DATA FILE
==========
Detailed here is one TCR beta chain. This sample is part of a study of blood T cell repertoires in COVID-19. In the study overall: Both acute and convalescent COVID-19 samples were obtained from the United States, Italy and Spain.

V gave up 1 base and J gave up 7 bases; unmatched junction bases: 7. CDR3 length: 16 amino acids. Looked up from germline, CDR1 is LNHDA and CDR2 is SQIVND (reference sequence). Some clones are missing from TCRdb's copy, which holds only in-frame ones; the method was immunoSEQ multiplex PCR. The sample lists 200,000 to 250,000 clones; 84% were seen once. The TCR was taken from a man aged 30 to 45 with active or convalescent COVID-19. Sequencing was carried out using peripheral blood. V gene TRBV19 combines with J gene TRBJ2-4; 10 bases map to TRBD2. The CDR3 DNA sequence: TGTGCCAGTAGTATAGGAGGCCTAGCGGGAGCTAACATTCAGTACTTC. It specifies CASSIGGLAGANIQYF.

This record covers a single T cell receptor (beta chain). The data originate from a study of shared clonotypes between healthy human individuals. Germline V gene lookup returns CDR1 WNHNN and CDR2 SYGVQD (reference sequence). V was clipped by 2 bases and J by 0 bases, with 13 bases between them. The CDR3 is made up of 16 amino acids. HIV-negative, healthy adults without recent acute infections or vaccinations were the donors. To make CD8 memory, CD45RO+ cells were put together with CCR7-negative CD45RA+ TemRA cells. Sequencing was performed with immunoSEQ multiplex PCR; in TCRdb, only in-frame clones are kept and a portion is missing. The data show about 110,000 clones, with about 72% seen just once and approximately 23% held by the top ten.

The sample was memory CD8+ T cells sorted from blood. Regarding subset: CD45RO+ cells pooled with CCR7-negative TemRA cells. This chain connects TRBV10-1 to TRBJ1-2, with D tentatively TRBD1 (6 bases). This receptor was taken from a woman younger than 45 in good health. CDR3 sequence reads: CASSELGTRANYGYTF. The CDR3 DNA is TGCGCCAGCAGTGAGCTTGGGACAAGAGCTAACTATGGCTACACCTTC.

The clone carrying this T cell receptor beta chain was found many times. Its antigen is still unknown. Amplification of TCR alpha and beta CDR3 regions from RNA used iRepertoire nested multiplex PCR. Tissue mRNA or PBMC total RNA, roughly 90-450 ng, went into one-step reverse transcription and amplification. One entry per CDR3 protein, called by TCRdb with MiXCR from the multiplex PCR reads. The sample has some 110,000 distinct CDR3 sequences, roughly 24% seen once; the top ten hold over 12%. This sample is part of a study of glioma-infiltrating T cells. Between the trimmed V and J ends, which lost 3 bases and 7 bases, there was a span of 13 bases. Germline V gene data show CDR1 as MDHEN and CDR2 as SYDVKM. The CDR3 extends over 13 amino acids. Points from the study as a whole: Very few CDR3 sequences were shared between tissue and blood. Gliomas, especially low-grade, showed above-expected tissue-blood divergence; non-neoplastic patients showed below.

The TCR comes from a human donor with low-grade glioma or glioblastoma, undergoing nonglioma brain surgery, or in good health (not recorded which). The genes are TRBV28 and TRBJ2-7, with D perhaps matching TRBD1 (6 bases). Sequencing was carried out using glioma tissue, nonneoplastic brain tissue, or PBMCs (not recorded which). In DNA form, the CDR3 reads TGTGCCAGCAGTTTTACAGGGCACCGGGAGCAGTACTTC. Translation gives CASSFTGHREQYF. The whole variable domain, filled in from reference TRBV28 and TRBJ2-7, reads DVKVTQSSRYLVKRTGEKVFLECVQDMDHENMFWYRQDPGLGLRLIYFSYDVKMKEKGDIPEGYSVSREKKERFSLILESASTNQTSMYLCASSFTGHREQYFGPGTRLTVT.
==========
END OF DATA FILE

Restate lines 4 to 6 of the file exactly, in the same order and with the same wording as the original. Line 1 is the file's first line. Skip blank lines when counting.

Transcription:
The sample was memory CD8+ T cells sorted from blood. Regarding subset: CD45RO+ cells pooled with CCR7-negative TemRA cells. This chain connects TRBV10-1 to TRBJ1-2, with D tentatively TRBD1 (6 bases). This receptor was taken from a woman younger than 45 in good health. CDR3 sequence reads: CASSELGTRANYGYTF. The CDR3 DNA is TGCGCCAGCAGTGAGCTTGGGACAAGAGCTAACTATGGCTACACCTTC.

The clone carrying this T cell receptor beta chain was found many times. Its antigen is still unknown. Amplification of TCR alpha and beta CDR3 regions from RNA used iRepertoire nested multiplex PCR. Tissue mRNA or PBMC total RNA, roughly 90-450 ng, went into one-step reverse transcription and amplification. One entry per CDR3 protein, called by TCRdb with MiXCR from the multiplex PCR reads. The sample has some 110,000 distinct CDR3 sequences, roughly 24% seen once; the top ten hold over 12%. This sample is part of a study of glioma-infiltrating T cells. Between the trimmed V and J ends, which lost 3 bases and 7 bases, there was a span of 13 bases. Germline V gene data show CDR1 as MDHEN and CDR2 as SYDVKM. The CDR3 extends over 13 amino acids. Points from the study as a whole: Very few CDR3 sequences were shared between tissue and blood. Gliomas, especially low-grade, showed above-expected tissue-blood divergence; non-neoplastic patients showed below.

The TCR comes from a human donor with low-grade glioma or glioblastoma, undergoing nonglioma brain surgery, or in good health (not recorded which). The genes are TRBV28 and TRBJ2-7, with D perhaps matching TRBD1 (6 bases). Sequencing was carried out using glioma tissue, nonneoplastic brain tissue, or PBMCs (not recorded which). In DNA form, the CDR3 reads TGTGCCAGCAGTTTTACAGGGCACCGGGAGCAGTACTTC. Translation gives CASSFTGHREQYF. The whole variable domain, filled in from reference TRBV28 and TRBJ2-7, reads DVKVTQSSRYLVKRTGEKVFLECVQDMDHENMFWYRQDPGLGLRLIYFSYDVKMKEKGDIPEGYSVSREKKERFSLILESASTNQTSMYLCASSFTGHREQYFGPGTRLTVT.